My Father Will Guide Me Up a Rope to the Sky Image

Universal acclaim - based on 24 Critics What's this?

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Universal acclaim- based on 14 Ratings

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  • Band members: Michael Gira
  • Summary: Releasing their first album in 1983, the New York City post-punk band's new album picks up where they left off with the dark vision, intense rhythms and musical intensity that made them trailblazers for the industrial music movement.
  • Record Label: Young God Records
  • Genre(s): Pop/Rock, Alternative/Indie Rock, Alternative Pop/Rock, Experimental Rock, Noise-Rock
  • More Details and Credits »
Score distribution:
  1. Positive: 21 out of 24
  2. Negative: 0 out of 24
  1. My Father Will Guide Me Up a Rope to the Sky is an advance for Swans, and Gira comes across as less of an eccentric noise-generator, and more of a presence that requires our attention.
  2. Make no mistake, Gira has his mojo back and Swans are very much alive.
  3. Swans always understood better than most post-punk bands that the crushing, wall-of-sound repetition pioneered by Glenn Branca could be taken to its logical, nihilistic extreme in rock-n-roll.
  4. My Father Will Guide Me Up A Rope To The Sky sounds more like the essence of Michael Gira than the Angels Of Light ever did, and ought to also serve as another broadside to the idea of reformations being inherently grubby and uncreative ventures.
  5. All this serves to underscore that My Father Will Guide Me Up a Rope to the Sky is a mercilessly intense and beautiful record that only Swans could pull off, and that no matter who plays in the band, Gira was and is Swans: their sound, their musical and poetic vision, their heartbeat.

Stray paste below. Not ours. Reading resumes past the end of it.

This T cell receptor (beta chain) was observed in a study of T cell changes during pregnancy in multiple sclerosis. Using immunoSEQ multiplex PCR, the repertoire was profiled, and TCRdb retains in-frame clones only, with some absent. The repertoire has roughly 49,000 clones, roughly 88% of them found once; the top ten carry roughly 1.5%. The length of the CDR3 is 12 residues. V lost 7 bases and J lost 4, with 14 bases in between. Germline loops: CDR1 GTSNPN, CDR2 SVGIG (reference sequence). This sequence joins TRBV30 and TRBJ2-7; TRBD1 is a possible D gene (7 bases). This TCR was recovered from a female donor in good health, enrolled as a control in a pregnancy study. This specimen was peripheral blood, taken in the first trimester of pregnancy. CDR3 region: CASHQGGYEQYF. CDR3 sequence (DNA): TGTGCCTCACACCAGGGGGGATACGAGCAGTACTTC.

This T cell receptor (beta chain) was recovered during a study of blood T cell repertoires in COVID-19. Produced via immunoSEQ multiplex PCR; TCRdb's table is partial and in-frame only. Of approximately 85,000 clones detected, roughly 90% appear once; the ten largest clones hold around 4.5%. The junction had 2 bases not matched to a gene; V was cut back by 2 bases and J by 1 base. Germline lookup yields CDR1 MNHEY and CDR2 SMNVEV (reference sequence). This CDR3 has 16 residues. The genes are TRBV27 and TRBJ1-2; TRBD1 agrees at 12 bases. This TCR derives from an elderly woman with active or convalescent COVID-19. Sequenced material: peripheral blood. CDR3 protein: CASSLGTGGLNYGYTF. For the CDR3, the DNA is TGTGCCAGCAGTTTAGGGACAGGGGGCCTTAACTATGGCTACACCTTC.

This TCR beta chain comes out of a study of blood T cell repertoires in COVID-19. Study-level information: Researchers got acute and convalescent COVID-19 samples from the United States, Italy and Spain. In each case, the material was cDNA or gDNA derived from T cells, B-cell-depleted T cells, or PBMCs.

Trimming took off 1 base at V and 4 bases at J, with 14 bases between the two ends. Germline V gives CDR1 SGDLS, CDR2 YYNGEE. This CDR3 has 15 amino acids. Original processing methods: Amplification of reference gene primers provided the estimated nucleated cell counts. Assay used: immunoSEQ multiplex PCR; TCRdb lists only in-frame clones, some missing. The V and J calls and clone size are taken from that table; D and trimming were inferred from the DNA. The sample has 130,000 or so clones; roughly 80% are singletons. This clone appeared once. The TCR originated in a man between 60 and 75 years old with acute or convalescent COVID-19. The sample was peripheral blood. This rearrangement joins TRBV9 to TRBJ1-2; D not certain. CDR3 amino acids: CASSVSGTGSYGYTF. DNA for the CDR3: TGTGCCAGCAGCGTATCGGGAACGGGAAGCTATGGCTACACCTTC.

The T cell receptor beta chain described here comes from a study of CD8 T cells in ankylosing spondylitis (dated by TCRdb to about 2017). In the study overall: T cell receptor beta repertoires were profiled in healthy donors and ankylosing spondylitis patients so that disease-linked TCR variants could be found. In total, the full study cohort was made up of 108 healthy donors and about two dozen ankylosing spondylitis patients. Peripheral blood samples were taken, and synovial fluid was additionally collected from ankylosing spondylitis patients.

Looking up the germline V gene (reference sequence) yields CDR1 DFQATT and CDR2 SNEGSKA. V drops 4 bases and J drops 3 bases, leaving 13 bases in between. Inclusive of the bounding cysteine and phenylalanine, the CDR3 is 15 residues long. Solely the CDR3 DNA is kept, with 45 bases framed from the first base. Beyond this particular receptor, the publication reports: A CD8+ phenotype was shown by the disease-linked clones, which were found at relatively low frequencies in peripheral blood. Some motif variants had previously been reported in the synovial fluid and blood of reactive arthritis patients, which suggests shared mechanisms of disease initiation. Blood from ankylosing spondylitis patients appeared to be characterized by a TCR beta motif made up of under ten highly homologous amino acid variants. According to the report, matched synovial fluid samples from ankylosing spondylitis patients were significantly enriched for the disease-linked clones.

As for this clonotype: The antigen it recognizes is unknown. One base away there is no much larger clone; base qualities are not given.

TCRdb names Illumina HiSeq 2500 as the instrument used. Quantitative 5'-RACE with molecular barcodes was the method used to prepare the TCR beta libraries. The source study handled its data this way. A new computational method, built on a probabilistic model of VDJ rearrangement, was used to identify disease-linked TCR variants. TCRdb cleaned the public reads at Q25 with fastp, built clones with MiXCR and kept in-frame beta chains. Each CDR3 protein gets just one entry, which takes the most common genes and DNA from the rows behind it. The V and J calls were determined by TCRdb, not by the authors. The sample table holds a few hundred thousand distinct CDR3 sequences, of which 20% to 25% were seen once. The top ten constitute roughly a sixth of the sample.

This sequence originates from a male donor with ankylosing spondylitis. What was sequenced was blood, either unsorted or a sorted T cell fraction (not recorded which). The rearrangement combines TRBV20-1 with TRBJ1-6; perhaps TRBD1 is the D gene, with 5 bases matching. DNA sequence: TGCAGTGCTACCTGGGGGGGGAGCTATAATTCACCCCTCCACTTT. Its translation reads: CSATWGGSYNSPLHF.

6. My Father is less about the Eno-esque sonic tapestries and more about Gira's love for apocalyptic country blues.
  7. If David Browne's Sonic Youth bio was to be believed, Swans, who emerged from the same noise-filled no wave scene in New York's early 80s as Thurston Moore, had a rotating cast of nasty-tempered psychotic rockers, with multi-instrumentalist Michael Gira at its centre. Listening to Swans' new album, the first in 14 years, you get the sense that some of that malevolence remains.

See all 24 Critic Reviews

Score distribution:
  1. Positive: 3 out of 3
  2. Mixed: 0 out of 3
  3. Negative: 0 out of 3
  1. Sep 21, 2010
    Swans are not dead! They are back with an epic and apocalyptic album that goes beyond anything that I've heard this year. The first track itself tires you out and you just can't expect it to get any better after that first track, but it does. Each song on this album carries on it's own nature to the album. Songs like "Jim" and "Eden Prison" are really addicting and catchy. My love for this album goes beyond anything I could possibly say on this box. It's just that good. Expand
  2. Nov 20, 2010
    Mesmerizing, intense, abrasive and deeply beautiful all at the time. You won't listen to any better this year, maybe one of the most important records in quite a few years. Expand
  3. Oct 4, 2010
    This is the freaking scariest album I have heard since Mars Volta released Deloused in the Comatorium. I don't think these guys get enough sleep. Unfortunately the composition of the songs is not as good as Deloused. While there does appear to be some excellent production at work, most listeners will be running for the hills (latest Disney artist release) before they hear the true meat of the songs. Irony and pent up anger are a hard subject to base an album on. I suppose if I was stewing on death row I might want this sound for comfort.... Expand

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